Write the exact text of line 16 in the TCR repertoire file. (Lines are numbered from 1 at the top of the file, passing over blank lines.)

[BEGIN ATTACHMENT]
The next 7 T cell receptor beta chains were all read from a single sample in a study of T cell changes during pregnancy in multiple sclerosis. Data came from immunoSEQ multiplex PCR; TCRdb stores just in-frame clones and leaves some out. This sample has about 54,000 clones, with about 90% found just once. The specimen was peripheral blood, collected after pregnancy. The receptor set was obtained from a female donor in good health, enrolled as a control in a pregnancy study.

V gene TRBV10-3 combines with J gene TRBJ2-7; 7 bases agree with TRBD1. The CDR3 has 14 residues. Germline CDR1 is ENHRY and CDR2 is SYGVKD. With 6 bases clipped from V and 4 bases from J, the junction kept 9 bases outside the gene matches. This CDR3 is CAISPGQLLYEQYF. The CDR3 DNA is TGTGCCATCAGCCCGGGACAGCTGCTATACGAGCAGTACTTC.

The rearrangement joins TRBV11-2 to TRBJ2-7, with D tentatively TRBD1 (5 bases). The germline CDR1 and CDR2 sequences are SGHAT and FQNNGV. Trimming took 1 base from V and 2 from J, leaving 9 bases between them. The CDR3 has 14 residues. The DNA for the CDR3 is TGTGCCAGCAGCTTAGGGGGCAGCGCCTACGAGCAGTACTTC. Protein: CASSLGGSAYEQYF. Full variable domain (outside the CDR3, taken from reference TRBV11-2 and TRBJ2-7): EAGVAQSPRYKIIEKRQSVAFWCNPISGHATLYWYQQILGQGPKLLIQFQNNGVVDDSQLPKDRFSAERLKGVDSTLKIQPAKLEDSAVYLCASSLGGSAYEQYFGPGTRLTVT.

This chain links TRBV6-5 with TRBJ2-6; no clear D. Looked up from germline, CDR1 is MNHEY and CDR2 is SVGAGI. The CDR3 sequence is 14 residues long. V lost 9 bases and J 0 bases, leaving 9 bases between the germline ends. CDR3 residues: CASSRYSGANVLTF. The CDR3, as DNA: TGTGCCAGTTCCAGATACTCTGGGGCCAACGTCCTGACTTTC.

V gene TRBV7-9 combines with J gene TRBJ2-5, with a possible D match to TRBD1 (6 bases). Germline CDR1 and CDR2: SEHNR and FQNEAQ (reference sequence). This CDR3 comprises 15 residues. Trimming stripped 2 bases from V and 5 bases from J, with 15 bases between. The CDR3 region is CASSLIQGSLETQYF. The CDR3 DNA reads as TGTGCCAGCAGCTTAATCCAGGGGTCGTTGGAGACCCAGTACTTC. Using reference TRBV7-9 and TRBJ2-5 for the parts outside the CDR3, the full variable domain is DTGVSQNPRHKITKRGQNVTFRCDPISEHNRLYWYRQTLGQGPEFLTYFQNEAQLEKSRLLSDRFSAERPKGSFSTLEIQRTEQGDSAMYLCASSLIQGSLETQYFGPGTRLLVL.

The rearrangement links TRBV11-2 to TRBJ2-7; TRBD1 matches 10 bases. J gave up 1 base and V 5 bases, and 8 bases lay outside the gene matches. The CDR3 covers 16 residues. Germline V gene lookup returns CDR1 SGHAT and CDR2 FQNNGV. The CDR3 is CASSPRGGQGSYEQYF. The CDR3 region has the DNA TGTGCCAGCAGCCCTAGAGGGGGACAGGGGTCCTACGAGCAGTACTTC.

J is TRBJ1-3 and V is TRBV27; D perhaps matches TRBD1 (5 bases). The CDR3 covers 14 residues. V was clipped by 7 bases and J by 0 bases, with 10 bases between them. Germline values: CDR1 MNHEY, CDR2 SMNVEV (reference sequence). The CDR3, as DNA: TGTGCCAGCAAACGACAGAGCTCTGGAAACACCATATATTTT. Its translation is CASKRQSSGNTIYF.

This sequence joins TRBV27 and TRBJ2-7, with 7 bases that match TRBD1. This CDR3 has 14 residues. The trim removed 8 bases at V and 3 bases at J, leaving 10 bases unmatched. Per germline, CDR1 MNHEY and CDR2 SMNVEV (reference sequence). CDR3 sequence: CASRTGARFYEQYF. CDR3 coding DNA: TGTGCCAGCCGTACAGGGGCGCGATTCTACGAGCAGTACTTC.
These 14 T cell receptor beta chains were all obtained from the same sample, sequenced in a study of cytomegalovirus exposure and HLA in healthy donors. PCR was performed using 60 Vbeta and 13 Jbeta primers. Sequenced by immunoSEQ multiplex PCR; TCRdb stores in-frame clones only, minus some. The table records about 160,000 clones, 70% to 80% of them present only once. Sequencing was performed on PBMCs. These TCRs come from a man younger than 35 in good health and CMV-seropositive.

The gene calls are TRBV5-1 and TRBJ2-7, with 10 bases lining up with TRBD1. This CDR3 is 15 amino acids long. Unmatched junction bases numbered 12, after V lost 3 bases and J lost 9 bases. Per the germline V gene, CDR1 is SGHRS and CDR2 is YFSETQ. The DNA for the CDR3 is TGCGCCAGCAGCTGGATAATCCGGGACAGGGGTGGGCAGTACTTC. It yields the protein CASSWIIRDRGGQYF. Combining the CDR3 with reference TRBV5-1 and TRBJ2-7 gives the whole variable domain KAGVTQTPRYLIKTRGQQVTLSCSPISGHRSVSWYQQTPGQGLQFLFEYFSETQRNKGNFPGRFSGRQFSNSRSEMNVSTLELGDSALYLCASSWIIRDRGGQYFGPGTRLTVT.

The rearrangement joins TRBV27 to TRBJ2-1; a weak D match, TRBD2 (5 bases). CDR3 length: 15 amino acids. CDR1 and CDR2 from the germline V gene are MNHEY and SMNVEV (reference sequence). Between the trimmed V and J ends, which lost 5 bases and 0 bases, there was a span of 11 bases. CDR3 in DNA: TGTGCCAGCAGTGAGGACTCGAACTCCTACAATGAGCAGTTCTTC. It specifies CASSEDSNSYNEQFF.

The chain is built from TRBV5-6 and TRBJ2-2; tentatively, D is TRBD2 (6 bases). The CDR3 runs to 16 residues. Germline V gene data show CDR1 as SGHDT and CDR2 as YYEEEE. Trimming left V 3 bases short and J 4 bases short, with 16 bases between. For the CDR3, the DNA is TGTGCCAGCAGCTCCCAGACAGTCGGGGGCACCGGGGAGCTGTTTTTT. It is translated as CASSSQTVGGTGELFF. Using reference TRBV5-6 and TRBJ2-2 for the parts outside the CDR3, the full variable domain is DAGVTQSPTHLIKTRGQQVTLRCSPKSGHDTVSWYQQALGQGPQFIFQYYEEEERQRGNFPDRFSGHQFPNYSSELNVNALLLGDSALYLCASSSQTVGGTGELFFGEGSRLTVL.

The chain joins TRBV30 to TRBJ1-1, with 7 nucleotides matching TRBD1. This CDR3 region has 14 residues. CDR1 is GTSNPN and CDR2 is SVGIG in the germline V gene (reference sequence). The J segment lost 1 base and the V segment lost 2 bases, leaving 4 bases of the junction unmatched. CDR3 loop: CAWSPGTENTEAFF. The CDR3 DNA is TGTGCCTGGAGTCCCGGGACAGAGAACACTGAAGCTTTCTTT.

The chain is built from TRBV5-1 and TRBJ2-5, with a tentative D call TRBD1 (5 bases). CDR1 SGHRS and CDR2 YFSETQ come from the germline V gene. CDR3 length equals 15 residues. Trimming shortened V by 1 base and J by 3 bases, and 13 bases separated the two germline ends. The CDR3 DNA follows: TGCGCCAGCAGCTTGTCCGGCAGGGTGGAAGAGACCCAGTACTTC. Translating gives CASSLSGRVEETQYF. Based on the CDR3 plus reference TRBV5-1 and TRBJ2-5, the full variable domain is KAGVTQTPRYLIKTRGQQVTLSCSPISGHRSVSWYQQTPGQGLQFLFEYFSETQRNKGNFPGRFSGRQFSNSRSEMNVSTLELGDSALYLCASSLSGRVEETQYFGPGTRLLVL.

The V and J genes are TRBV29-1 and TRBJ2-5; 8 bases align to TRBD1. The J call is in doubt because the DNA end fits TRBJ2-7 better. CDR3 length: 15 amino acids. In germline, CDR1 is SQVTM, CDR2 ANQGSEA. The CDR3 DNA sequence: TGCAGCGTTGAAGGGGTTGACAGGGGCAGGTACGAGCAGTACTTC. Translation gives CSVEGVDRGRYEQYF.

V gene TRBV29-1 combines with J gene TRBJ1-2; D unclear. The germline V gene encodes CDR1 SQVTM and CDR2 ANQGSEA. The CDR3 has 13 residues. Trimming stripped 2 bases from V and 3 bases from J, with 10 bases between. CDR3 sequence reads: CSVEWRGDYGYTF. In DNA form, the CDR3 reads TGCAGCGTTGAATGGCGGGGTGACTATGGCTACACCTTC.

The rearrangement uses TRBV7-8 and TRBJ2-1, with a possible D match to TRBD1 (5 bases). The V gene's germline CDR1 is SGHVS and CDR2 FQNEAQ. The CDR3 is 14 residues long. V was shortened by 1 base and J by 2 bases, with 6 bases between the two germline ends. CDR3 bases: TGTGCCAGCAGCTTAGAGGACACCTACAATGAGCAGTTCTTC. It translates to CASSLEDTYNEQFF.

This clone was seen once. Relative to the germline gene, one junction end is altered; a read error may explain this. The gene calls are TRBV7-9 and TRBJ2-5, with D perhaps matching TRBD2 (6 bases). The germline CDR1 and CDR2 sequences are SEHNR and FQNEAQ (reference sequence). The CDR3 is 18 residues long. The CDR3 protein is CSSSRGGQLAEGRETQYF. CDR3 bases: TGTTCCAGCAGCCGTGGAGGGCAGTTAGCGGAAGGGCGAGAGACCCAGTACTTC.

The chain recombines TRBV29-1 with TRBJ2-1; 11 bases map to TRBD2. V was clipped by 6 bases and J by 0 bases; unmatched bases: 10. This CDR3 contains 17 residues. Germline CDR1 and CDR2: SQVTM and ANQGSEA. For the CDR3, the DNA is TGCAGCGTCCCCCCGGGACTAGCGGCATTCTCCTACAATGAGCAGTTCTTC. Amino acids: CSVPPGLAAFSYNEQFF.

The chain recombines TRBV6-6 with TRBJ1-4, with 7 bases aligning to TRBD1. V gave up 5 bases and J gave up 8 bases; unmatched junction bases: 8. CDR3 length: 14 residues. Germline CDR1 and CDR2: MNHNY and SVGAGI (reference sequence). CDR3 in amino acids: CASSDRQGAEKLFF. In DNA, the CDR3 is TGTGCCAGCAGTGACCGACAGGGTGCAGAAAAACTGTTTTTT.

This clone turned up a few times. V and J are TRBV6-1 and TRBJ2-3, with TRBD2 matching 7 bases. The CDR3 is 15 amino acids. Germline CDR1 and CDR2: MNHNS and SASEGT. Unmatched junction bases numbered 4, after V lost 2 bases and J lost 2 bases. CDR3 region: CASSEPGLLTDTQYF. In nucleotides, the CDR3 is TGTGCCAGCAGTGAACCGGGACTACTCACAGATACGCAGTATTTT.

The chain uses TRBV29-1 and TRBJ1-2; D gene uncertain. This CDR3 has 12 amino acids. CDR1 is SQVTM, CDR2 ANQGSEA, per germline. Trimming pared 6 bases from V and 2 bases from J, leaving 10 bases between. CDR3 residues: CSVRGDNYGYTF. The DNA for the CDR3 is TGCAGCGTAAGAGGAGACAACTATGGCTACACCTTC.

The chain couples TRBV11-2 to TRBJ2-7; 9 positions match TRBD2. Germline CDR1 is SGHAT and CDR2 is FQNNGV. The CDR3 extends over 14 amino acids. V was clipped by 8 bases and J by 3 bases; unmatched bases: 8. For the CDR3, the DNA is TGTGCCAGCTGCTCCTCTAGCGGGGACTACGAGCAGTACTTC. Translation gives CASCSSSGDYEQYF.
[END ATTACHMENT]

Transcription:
V gene TRBV29-1 combines with J gene TRBJ1-2; D unclear. The germline V gene encodes CDR1 SQVTM and CDR2 ANQGSEA. The CDR3 has 13 residues. Trimming stripped 2 bases from V and 3 bases from J, with 10 bases between. CDR3 sequence reads: CSVEWRGDYGYTF. In DNA form, the CDR3 reads TGCAGCGTTGAATGGCGGGGTGACTATGGCTACACCTTC.